If you want to go on an excursion get a ride to the marina. There is a bank there and search around for the best deal.
You'll see in this picture that there are plenty of operators just waiting to take you and you can probably negotiate.
We bought one straight from a guy back at the beach where he got a commission and we didn't get the best deal.
There is also a bank right at the marina so getting extra pesos is no problem and you are close to downtown then as well.
Fondest memory: Along the beachfront in downtown PV, there are several sculptures and statues. We saw these spiffy chairs and decided that is was the perfect photo op. Not really a must see, but they are very neat, and you might see some unusual creations.
Fondest memory: When we visited downtown PV to go shopping, we happened upon some sand art that the locals were doing at one of the downtown beaches. For some this might not seem to spectacular, but there isn't much in the way of sand where I come from, so it was pretty neat to see!
I really enjoyed my "Tropical Tour" with a very nice tour guide named Gabriel.
During the tour in a minibus we stopped briefly at a marina, and then we went into Puerta Vallarta and walked around, saw Liz Taylor's house, then on to an residentual area with a beautiful view of the city, then to Mismaloya Beach where "Night of the Iguana" was filmed. Then we drove up a muddy dirt road into the jungle a couple miles, driving past rambleshack houses with pigs and chickens running around (that seemed real) to a little tourist spot created in the jungle. A pretty waterfall with pool, a thached restaurant, a shop with Mexican gifts (I think that's where I bought a maracha). The seafood lunch was one of the best meals of my trip.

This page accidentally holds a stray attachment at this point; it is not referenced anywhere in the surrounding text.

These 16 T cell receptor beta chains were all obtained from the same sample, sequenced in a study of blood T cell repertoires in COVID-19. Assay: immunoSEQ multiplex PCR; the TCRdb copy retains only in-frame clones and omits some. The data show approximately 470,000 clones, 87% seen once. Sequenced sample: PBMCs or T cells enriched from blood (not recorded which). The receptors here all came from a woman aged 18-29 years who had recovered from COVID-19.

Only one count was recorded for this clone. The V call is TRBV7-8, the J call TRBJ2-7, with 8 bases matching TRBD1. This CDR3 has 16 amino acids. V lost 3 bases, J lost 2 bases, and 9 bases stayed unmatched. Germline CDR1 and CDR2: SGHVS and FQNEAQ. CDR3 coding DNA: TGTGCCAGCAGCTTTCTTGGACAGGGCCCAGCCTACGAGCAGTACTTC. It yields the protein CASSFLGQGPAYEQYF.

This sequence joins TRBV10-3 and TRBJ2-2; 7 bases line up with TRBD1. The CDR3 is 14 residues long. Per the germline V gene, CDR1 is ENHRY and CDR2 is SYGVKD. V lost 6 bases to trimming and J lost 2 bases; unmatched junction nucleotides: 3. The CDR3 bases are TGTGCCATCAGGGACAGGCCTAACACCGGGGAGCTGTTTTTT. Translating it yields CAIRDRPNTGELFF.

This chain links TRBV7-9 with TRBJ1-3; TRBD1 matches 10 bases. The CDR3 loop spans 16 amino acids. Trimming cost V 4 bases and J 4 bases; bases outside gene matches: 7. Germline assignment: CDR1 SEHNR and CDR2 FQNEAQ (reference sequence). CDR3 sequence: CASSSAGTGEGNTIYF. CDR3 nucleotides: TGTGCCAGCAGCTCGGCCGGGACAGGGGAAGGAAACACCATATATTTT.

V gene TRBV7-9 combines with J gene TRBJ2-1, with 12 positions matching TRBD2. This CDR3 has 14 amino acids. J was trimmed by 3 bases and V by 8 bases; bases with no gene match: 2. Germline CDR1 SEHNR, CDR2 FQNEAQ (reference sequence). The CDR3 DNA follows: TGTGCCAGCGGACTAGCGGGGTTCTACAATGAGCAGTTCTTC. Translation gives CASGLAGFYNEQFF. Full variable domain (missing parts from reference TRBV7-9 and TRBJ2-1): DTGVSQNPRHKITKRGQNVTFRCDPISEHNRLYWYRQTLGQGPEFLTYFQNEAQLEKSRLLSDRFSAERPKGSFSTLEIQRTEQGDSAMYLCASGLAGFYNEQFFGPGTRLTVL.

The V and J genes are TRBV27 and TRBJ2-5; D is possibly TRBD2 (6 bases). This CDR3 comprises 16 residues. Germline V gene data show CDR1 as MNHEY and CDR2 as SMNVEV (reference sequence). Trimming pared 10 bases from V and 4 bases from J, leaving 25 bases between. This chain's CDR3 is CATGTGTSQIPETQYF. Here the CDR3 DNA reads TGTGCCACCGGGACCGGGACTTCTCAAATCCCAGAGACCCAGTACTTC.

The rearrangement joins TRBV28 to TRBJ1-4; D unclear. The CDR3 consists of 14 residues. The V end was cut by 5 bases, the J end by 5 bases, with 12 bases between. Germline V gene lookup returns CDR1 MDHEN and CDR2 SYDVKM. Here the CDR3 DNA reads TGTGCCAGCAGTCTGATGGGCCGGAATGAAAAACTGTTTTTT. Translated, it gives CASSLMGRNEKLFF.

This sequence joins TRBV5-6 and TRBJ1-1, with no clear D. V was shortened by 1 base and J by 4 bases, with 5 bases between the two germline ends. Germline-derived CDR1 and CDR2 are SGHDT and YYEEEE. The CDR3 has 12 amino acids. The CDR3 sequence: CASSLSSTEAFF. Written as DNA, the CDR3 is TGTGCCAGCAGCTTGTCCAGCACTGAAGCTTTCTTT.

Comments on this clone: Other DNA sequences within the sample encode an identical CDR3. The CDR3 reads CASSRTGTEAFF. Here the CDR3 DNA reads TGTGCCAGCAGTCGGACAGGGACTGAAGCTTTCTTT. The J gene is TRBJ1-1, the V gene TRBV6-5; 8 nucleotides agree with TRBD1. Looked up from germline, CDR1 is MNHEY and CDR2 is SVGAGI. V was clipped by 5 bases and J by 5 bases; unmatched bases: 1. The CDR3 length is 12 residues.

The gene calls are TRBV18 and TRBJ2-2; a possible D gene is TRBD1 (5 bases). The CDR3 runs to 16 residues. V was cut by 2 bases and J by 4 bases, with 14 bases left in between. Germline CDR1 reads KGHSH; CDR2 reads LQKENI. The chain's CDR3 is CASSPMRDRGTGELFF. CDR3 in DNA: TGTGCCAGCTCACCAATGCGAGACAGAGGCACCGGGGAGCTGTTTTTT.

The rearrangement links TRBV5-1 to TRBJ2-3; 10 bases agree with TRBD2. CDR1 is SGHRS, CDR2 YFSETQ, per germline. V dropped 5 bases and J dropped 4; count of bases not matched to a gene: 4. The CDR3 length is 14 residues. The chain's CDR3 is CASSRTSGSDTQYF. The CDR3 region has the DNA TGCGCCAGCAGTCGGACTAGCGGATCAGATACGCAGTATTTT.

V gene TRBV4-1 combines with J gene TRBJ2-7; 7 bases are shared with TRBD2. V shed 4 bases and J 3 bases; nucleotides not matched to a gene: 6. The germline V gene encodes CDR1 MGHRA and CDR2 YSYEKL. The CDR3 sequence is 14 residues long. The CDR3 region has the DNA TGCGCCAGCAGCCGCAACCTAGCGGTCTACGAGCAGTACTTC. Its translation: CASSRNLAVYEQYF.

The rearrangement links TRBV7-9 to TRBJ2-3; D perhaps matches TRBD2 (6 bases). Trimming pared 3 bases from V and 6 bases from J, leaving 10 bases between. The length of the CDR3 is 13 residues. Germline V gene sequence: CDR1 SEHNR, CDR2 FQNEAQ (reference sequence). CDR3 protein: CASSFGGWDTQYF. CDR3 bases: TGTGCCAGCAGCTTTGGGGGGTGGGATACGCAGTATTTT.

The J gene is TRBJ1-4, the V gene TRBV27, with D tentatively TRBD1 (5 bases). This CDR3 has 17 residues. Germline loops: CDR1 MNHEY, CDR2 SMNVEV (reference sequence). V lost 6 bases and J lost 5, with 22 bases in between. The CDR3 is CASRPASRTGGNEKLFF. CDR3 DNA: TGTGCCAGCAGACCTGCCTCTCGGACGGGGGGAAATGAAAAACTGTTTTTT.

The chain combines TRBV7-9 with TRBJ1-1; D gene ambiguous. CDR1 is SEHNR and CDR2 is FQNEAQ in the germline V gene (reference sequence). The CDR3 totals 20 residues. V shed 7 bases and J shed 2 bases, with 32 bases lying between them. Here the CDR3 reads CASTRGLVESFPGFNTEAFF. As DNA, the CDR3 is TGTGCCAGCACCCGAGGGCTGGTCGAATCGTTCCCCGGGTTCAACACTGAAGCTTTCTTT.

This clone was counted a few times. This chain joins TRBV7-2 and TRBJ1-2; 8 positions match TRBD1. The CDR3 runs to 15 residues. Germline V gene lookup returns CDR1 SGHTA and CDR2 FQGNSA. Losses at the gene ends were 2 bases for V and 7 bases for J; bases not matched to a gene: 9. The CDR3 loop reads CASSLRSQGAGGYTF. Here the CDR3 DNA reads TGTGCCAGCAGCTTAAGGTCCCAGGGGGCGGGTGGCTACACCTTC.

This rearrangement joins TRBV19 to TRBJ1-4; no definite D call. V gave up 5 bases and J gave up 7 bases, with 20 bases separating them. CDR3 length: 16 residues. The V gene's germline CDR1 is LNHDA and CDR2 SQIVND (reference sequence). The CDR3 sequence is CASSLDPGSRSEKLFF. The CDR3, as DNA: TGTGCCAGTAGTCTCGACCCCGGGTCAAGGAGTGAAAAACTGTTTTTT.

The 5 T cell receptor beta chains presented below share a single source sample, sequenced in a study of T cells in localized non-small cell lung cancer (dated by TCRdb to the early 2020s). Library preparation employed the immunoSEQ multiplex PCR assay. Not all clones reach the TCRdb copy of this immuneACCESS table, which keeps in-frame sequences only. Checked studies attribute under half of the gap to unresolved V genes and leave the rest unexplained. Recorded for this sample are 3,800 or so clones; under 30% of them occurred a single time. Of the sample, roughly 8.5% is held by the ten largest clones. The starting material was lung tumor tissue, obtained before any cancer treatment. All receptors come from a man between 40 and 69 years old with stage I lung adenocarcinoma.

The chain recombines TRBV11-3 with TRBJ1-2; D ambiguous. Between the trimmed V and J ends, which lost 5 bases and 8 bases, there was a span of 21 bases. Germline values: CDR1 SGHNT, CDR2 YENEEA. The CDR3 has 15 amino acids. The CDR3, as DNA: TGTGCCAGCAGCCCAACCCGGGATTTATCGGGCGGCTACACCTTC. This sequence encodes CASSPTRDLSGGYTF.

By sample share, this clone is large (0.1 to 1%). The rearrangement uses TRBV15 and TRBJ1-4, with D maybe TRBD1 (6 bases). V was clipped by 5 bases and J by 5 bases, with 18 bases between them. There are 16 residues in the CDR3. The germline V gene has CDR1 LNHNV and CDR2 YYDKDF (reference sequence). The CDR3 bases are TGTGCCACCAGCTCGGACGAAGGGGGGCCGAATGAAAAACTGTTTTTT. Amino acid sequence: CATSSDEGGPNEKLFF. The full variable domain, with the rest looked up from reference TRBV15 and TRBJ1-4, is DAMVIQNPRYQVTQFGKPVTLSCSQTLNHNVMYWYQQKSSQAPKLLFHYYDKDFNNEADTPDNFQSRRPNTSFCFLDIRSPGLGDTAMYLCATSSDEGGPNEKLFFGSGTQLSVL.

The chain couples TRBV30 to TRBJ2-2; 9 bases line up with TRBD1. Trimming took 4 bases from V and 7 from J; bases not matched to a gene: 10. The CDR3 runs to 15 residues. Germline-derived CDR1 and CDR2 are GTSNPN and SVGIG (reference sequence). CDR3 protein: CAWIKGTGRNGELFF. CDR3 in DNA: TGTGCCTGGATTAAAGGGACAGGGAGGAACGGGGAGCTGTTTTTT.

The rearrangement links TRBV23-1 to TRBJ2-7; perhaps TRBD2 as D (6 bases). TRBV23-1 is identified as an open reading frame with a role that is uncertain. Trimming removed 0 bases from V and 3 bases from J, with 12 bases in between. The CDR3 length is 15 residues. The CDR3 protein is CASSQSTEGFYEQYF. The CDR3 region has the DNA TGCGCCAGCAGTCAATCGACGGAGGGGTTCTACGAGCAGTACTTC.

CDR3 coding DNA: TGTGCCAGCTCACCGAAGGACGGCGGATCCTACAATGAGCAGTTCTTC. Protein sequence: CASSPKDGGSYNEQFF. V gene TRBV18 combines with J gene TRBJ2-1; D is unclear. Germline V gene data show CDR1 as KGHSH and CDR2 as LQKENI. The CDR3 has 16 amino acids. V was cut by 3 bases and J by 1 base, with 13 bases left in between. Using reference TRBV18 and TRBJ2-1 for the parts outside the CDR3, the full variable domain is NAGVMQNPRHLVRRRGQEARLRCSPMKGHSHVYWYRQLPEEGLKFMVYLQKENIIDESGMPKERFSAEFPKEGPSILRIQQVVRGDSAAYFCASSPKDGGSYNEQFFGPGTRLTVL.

Fondest memory: Gabriel invited me to return on the tour the next day. It occurred to me only later that maybe he was asking me to come without paying (just for my company??) I never did know for sure, though he did take my photo with the pet iguanas and asked me to send him a copy. I was flattered since I hadn't exactly been overwhelmed with male attention since arriving at my more "mature" years; surely I couldn't be mistaken for a rich American?
Anyway though it was just a brief incident, it has stuck in my memory.
The tour -- my first venture away from the confines of Paradise Village -- and the chance to see more of Puerta Vallarta was great. The tropical tour lasted from 10 a.m.-4 p.m.
(Later in the week I took a bus on my own into the city, and wandering around. However, I suffered from the language barrier, couldn't find the bus stop back, and had to take a taxi back to the hotel.)
The tour: Agencia De Viajes Pueblito Paraiso.